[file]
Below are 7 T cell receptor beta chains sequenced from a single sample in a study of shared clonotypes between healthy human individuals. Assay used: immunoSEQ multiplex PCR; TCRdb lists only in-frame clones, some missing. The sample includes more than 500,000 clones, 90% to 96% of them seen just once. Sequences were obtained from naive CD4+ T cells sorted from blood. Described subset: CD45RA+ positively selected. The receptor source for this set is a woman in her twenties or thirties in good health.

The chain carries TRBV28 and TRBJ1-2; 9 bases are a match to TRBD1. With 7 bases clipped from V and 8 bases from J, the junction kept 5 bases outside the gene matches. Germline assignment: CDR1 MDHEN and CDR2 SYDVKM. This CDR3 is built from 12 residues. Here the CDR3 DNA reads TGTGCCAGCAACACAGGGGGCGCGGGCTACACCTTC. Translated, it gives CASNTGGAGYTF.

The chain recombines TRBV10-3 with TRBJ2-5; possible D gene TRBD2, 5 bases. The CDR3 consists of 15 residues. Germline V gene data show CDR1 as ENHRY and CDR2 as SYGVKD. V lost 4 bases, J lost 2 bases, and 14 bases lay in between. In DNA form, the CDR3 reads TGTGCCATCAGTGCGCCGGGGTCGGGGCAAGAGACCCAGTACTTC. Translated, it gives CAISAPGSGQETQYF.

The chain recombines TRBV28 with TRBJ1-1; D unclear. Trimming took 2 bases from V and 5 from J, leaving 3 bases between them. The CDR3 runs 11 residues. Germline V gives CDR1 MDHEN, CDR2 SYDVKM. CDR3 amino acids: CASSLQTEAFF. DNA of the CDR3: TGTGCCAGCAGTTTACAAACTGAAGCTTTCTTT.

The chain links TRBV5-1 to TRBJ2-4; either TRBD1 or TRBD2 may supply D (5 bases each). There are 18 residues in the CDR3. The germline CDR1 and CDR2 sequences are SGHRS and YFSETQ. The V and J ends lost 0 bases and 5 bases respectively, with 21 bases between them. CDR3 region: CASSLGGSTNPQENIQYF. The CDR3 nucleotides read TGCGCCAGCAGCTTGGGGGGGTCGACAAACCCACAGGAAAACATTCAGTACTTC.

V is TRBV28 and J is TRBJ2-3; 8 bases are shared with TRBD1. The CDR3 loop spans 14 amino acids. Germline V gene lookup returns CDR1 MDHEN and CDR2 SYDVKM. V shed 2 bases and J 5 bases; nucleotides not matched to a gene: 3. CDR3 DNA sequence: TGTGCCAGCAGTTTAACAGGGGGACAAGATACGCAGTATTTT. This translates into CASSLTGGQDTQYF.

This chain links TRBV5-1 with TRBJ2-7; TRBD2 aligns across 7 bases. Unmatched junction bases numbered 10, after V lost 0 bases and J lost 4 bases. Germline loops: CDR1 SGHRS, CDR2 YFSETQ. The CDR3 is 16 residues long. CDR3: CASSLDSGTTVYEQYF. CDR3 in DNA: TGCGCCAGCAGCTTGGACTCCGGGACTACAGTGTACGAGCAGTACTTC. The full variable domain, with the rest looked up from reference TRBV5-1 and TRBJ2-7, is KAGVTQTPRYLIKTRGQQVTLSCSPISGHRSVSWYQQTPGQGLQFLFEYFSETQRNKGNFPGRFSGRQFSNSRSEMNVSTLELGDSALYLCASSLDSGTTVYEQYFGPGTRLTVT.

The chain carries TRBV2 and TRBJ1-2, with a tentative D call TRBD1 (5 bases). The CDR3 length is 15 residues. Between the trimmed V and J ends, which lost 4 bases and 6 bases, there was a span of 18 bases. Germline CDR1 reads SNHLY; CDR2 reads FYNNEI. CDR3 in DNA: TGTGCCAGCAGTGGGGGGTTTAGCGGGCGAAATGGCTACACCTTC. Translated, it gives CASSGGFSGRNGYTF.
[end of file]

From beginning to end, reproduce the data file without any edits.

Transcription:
Below are 7 T cell receptor beta chains sequenced from a single sample in a study of shared clonotypes between healthy human individuals. Assay used: immunoSEQ multiplex PCR; TCRdb lists only in-frame clones, some missing. The sample includes more than 500,000 clones, 90% to 96% of them seen just once. Sequences were obtained from naive CD4+ T cells sorted from blood. Described subset: CD45RA+ positively selected. The receptor source for this set is a woman in her twenties or thirties in good health.

The chain carries TRBV28 and TRBJ1-2; 9 bases are a match to TRBD1. With 7 bases clipped from V and 8 bases from J, the junction kept 5 bases outside the gene matches. Germline assignment: CDR1 MDHEN and CDR2 SYDVKM. This CDR3 is built from 12 residues. Here the CDR3 DNA reads TGTGCCAGCAACACAGGGGGCGCGGGCTACACCTTC. Translated, it gives CASNTGGAGYTF.

The chain recombines TRBV10-3 with TRBJ2-5; possible D gene TRBD2, 5 bases. The CDR3 consists of 15 residues. Germline V gene data show CDR1 as ENHRY and CDR2 as SYGVKD. V lost 4 bases, J lost 2 bases, and 14 bases lay in between. In DNA form, the CDR3 reads TGTGCCATCAGTGCGCCGGGGTCGGGGCAAGAGACCCAGTACTTC. Translated, it gives CAISAPGSGQETQYF.

The chain recombines TRBV28 with TRBJ1-1; D unclear. Trimming took 2 bases from V and 5 from J, leaving 3 bases between them. The CDR3 runs 11 residues. Germline V gives CDR1 MDHEN, CDR2 SYDVKM. CDR3 amino acids: CASSLQTEAFF. DNA of the CDR3: TGTGCCAGCAGTTTACAAACTGAAGCTTTCTTT.

The chain links TRBV5-1 to TRBJ2-4; either TRBD1 or TRBD2 may supply D (5 bases each). There are 18 residues in the CDR3. The germline CDR1 and CDR2 sequences are SGHRS and YFSETQ. The V and J ends lost 0 bases and 5 bases respectively, with 21 bases between them. CDR3 region: CASSLGGSTNPQENIQYF. The CDR3 nucleotides read TGCGCCAGCAGCTTGGGGGGGTCGACAAACCCACAGGAAAACATTCAGTACTTC.

V is TRBV28 and J is TRBJ2-3; 8 bases are shared with TRBD1. The CDR3 loop spans 14 amino acids. Germline V gene lookup returns CDR1 MDHEN and CDR2 SYDVKM. V shed 2 bases and J 5 bases; nucleotides not matched to a gene: 3. CDR3 DNA sequence: TGTGCCAGCAGTTTAACAGGGGGACAAGATACGCAGTATTTT. This translates into CASSLTGGQDTQYF.

This chain links TRBV5-1 with TRBJ2-7; TRBD2 aligns across 7 bases. Unmatched junction bases numbered 10, after V lost 0 bases and J lost 4 bases. Germline loops: CDR1 SGHRS, CDR2 YFSETQ. The CDR3 is 16 residues long. CDR3: CASSLDSGTTVYEQYF. CDR3 in DNA: TGCGCCAGCAGCTTGGACTCCGGGACTACAGTGTACGAGCAGTACTTC. The full variable domain, with the rest looked up from reference TRBV5-1 and TRBJ2-7, is KAGVTQTPRYLIKTRGQQVTLSCSPISGHRSVSWYQQTPGQGLQFLFEYFSETQRNKGNFPGRFSGRQFSNSRSEMNVSTLELGDSALYLCASSLDSGTTVYEQYFGPGTRLTVT.

The chain carries TRBV2 and TRBJ1-2, with a tentative D call TRBD1 (5 bases). The CDR3 length is 15 residues. Between the trimmed V and J ends, which lost 4 bases and 6 bases, there was a span of 18 bases. Germline CDR1 reads SNHLY; CDR2 reads FYNNEI. CDR3 in DNA: TGTGCCAGCAGTGGGGGGTTTAGCGGGCGAAATGGCTACACCTTC. Translated, it gives CASSGGFSGRNGYTF.